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Feline Immunodeficiency Virus (FIV) in Plain Language — 13 Comments

  1. Marvin goes to the vet today for the first time. It will be an adventure getting him into a crate. He is late for his rabies vaccination etc. by probably a year according to his previous caretaker. He has lived outside at the local schools his whole 9 years and has been to the vet before, but no one can tell me how that went.

    He has some kind of eye infection now that must be seen by a vet. I’m glad we had the appointment already as last night he was in a tussle with some creature I have no idea what. He has a gash on his chin and a sore body. The best thing to come out of it is he slept all night on his heated bed. On the porch of course. I tried to encourage him to sleep inside. I even set myself up to stay with him downstairs for the night. He seemed to like the idea for a while, but started to scream like crazy after a while to be let out. I was happy to find him snuggled on his bed this morning.

    He is definitely as scrapper of a cat. I’ll have him tested for FIV. If he is FIV positive, then what? He is his own cat! I won’t be imposing on him anything other than what he wants. Funny how it slowly comes around to what we both want. I like that.


    • He is great cat. He is a sort of boss cat and highly independent. And that probably leads to fights. I really, really hope he does not have FIV.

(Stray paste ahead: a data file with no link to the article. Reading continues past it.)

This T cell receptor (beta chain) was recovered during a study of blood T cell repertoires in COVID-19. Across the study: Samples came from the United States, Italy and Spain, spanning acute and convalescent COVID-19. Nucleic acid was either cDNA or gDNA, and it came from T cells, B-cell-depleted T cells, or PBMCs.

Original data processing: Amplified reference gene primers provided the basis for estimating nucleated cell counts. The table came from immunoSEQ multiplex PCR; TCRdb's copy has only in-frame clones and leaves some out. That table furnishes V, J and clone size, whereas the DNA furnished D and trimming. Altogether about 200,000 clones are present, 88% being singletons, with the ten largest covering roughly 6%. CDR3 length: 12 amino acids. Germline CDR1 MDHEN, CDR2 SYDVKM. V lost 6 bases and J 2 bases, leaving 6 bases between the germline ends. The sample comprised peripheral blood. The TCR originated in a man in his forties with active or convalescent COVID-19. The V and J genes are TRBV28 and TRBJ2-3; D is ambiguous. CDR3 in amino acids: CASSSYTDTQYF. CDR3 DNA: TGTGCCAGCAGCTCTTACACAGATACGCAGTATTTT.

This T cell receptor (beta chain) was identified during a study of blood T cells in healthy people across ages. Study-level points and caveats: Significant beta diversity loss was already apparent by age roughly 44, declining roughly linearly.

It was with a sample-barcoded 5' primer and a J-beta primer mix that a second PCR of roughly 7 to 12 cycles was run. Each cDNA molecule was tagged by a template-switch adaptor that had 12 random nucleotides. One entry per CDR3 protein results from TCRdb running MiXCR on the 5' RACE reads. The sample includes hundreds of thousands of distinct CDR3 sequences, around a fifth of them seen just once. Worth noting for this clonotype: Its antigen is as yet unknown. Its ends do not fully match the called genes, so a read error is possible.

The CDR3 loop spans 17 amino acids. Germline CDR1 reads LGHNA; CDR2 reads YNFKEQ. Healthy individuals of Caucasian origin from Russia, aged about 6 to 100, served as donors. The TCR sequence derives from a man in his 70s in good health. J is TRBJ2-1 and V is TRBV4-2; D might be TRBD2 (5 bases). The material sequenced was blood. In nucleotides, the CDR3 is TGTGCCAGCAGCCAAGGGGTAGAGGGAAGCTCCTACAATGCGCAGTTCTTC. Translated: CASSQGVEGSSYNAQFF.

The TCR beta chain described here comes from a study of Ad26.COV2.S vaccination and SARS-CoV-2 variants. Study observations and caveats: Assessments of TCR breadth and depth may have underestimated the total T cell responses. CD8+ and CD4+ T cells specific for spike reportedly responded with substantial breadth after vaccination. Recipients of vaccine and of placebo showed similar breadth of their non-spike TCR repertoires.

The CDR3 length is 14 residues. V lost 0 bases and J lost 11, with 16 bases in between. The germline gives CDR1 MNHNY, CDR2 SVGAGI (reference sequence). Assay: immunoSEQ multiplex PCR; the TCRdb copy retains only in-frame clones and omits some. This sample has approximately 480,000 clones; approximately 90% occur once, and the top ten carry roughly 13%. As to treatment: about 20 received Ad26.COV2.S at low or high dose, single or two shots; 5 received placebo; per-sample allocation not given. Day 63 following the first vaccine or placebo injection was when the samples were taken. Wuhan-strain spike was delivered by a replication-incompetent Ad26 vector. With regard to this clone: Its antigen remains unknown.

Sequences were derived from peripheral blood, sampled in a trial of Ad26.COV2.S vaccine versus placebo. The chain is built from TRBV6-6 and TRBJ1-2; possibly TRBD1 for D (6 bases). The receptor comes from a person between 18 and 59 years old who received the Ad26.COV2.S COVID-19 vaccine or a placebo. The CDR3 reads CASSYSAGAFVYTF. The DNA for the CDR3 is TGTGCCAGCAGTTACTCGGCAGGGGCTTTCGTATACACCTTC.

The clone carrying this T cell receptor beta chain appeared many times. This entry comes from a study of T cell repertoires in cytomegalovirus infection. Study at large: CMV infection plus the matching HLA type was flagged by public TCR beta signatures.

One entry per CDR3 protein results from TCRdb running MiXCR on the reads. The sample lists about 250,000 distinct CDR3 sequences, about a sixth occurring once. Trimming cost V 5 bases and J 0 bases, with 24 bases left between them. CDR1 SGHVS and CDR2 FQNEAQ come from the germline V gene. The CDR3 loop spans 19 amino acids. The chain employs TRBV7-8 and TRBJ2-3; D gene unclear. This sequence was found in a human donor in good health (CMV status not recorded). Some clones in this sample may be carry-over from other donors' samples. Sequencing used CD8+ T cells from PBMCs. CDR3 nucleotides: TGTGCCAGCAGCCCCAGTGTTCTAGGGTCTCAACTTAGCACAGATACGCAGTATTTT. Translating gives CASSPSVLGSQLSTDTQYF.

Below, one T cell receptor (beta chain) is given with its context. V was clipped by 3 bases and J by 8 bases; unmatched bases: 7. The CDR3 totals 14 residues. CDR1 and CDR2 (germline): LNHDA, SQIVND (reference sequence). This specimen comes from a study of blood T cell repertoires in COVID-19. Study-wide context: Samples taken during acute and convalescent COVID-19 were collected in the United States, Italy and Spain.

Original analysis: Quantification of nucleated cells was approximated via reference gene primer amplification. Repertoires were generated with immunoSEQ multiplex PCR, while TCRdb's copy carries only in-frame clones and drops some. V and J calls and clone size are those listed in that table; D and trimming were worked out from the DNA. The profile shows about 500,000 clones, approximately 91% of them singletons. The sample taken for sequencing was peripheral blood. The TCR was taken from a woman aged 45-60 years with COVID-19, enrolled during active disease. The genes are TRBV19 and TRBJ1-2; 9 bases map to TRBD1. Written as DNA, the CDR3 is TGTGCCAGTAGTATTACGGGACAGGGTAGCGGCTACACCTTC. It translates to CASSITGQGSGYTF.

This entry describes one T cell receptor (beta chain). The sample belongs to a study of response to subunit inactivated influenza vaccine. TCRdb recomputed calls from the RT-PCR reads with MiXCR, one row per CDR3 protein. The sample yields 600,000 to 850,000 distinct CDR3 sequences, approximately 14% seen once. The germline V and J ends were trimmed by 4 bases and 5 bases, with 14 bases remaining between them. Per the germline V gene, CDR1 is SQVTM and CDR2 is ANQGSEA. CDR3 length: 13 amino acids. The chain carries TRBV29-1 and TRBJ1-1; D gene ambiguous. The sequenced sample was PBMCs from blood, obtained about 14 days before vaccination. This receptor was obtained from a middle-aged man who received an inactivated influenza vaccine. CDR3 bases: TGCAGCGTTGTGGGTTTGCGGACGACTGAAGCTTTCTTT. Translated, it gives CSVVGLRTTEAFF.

He is what I would call a community cat who has found a human companion who cares. But can he get used to that? The chances of getting FIV are pretty small for him generally but being a fighter the chances seem to be raised. Let’s hope.

    • Our rescue Brinkley is FIV+. He weighs 15 pounds and hasn’t been sick since we got him. He had a mild uri at time of rescue. He’s around 3 and not at all aggressive so he lives with the other cats. We keep close watch on him for signs of illness and he lives indoors.

      FIV cat Brinkley

      We had fostered another FIV cat who was aggressive. At that first growl he was sent to his own room and we cared for him until a rescue for FIV cats had a spot. It all depends on the attitude of the cat and the community cats as to whether they can live together. We’re lucky Brinkley fit right in.

      He hated the cage ride home so much that once we saw he would fit in we adopted him. Low stress makes a difference and we feel he,s got a lot of years ahead of him. Furby had a uri a few weeks ago and Brinkley didn’t catch it. None of the cats did.

      Hope this helps.